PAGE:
Staying on the rails. Some of my most enjoyable and memorable experiences have been on trains. I once took a train along part of the Orient Express route through southern Europe, as part of the return leg of a month-long trans-European Interrail excursion. I joined the train in Athens, Greece, and trundled along through Belgrade, Vienna, Zürich and eventually Paris. The journey was not uncomfortable, but it was long. People were very friendly, even the conductor who shared part of his lunch of bread, cheese, and tomatoes. I did not have enough languages to speak with everyone, but English, French and German went a long way with many people. Back then, it was not normal to travel through Communist countries, and I had to hope my papers would pass on what was an unplanned journey. But, I never had any fear of being dragged off the train as nighttime came, and the carriage seats had to be converted into bunk beds. Not the quietest nights of sleep, but the most moving of experiences :-).
Jamaica had a passenger train line, which went from Montego Bay in the north to Kingston. The amateur video is not a perfect substitute but gives a good impression. The ride itself was just a beautiful course across the Blue Mountains and the so-called Cockpit country. But the ride I took in the mid-1980s was eventful. The encounter with a fervent evangelist who wanted to convert all the passengers before we headed into eternal damnation. The train broke down at one stage and all the passengers had to get out and push! Really! That warrants a refund if it weren’t so great a memory. I can still hear the vendors: “Bun ‘n’ cheese…”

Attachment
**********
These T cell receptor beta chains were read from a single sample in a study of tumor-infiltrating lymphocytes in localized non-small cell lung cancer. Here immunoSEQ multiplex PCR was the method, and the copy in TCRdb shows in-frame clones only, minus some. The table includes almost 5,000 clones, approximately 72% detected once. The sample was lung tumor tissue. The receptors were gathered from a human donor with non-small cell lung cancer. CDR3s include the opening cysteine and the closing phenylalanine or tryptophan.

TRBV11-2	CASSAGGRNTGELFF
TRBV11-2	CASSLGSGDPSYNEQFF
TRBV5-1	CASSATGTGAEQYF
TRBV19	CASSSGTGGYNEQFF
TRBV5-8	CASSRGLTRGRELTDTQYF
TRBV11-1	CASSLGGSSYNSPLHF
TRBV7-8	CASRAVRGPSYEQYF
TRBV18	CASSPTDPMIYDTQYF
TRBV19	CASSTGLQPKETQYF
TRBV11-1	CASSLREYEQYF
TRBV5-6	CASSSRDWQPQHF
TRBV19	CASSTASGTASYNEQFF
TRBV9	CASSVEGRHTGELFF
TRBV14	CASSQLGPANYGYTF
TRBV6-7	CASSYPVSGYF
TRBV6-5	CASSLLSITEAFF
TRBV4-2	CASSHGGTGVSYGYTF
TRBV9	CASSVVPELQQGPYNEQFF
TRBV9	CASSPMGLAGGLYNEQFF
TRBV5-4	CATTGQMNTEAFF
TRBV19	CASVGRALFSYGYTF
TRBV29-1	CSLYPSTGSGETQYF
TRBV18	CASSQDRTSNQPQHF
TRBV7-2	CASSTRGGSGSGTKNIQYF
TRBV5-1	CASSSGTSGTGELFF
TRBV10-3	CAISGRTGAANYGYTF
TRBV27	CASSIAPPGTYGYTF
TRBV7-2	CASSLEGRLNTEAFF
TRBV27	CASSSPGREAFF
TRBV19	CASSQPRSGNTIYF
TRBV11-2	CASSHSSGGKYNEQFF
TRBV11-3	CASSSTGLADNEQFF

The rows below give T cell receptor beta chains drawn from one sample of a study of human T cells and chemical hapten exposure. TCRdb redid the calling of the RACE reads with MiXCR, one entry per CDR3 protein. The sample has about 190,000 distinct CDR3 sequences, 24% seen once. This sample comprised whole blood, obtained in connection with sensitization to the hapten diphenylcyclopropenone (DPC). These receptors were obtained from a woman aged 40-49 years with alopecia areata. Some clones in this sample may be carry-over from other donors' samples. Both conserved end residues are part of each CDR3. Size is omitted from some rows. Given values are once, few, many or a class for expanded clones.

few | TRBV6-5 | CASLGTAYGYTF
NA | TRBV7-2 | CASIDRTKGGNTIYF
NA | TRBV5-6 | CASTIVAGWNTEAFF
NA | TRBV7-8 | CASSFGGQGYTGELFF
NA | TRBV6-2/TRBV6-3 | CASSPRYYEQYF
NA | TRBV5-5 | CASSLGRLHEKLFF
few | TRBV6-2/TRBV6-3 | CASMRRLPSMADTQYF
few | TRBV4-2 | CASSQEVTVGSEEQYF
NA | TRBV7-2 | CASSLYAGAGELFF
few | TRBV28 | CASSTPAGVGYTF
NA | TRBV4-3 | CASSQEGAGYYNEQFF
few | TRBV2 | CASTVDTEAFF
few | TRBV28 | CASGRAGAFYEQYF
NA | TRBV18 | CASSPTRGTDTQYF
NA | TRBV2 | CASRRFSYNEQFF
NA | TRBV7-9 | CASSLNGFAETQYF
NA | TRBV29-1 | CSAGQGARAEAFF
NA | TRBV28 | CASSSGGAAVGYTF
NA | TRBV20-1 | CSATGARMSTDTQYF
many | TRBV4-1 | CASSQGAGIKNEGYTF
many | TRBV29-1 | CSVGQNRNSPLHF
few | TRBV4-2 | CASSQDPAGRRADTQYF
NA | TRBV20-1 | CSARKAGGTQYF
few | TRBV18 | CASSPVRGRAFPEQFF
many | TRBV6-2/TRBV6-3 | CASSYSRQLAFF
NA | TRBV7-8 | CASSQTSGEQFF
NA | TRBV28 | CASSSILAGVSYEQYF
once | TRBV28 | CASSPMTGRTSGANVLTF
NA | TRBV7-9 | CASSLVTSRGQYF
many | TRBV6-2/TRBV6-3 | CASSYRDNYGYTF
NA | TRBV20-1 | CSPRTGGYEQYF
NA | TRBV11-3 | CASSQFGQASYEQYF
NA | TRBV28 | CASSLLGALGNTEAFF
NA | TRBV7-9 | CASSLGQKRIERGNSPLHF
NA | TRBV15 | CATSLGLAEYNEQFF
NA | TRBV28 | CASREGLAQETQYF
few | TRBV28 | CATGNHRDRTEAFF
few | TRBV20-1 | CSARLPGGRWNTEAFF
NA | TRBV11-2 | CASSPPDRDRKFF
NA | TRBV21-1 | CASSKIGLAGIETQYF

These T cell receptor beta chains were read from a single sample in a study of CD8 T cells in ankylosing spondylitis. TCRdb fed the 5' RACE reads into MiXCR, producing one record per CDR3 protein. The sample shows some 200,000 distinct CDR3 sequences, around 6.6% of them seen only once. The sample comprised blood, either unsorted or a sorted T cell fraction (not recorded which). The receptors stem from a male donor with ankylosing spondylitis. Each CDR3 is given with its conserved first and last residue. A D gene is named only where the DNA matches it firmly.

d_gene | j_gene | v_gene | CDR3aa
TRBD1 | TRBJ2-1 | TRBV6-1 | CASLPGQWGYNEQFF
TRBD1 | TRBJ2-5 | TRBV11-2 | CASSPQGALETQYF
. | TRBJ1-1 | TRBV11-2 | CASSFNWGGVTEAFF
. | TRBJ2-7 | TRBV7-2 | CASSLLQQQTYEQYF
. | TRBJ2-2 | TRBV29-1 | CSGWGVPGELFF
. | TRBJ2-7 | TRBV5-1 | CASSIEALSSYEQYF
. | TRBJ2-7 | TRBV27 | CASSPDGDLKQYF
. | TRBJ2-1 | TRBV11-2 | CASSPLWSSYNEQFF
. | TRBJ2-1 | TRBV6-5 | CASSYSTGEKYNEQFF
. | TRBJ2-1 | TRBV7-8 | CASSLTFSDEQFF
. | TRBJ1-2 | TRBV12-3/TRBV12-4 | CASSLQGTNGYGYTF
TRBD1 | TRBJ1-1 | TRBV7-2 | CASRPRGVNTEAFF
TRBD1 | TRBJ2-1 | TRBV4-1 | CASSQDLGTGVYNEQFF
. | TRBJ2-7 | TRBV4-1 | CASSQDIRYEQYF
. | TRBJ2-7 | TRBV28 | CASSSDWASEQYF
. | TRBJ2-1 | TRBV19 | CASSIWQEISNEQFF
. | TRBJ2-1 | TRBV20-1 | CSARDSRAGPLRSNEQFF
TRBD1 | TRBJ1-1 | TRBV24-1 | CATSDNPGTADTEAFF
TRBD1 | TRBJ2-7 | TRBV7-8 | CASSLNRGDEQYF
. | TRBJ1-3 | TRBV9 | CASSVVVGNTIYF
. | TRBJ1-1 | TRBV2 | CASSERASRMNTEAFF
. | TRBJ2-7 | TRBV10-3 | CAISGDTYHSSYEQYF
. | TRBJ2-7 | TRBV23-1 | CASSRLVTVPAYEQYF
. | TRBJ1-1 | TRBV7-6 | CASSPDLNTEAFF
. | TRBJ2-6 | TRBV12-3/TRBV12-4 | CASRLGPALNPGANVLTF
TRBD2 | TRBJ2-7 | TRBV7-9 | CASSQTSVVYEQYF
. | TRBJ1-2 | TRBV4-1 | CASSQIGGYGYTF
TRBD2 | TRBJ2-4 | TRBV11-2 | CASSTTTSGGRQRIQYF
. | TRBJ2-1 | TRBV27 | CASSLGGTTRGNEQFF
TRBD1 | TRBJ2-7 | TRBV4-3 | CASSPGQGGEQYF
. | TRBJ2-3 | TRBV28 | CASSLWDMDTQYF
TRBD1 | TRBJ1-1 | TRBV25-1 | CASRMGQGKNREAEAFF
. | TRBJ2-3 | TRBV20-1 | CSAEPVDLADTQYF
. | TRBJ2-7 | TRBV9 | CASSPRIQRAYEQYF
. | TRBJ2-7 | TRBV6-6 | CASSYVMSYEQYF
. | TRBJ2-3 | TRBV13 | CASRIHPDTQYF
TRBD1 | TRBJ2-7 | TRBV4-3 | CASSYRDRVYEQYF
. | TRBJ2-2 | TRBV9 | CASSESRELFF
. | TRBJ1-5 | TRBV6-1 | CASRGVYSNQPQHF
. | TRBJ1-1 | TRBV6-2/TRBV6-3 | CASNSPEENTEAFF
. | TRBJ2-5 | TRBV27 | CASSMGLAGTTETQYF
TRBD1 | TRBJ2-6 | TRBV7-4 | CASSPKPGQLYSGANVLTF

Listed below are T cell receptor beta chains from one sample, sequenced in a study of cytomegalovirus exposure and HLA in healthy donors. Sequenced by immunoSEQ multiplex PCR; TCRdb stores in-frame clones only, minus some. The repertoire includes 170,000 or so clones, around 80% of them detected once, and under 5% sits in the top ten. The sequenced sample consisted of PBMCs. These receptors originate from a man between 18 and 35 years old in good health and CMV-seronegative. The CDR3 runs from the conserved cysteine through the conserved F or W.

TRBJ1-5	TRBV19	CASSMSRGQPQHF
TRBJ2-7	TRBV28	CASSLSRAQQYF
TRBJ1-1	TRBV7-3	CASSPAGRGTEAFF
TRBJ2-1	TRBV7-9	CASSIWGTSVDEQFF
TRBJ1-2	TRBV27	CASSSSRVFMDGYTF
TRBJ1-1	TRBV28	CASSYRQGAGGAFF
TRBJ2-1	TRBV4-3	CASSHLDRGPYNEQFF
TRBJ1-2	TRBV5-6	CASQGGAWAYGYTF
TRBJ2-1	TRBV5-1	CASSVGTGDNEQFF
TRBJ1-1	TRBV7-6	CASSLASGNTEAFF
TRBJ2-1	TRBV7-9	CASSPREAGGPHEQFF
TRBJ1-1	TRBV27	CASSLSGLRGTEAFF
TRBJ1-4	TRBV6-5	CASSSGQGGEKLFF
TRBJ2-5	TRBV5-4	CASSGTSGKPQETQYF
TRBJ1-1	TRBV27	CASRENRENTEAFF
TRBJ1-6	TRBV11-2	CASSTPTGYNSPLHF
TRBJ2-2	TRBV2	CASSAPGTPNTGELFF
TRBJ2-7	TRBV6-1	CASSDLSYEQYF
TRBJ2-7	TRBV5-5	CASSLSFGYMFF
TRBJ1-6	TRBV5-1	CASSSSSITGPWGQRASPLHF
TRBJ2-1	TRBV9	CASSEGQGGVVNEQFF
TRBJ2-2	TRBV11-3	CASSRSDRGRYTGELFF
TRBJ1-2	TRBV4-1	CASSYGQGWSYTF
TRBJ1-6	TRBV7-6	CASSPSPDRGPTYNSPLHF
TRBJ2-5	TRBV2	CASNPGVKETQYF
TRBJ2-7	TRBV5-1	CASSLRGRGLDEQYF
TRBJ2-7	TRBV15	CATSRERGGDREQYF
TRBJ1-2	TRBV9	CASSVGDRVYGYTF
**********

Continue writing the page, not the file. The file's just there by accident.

I spent most of my school days in England travelling on a train–Southall to and from Westminster for over 4 years. I got to know the repetitive clickety-clack of the wheels on the rails. At times, it was irritating; at other times, soothing enough to bring on sleep. Thankfully, I never woke up at a terminus. When I went back to London on a recent trip, it was quite a step back and forward in time to have to leave Paddington and take that same train line (the former Western Region), not just to my former home station, but further out into suburban/rural areas, which used to just be names (“Iver, Langley, Slough, …, Oxford…”) but were now stops through which I passed. Of course, much of what I used to see was no longer there (the old station waiting room; the Walls sausage factory in which I worked one summer), but enough sights were still there (like the Hanwell Viaduct) to make me ponder how the years had passed. The old and the new blended.
I have to smile, as I think back to days travelling to school. Passengers seated, reading newspapers or books or comics. Children giggling and playing, some doing homework. Men hanging onto rails or straps, having (happily?) given their seats up to women. No feet on seats. No phones in sight. No devices in sights. Gadget-free. Carriage doors that had to be opened manually; no whoosh of the electric sliding kind. People gazing through windows. Some interacting. Some distracted. Clickety-clack.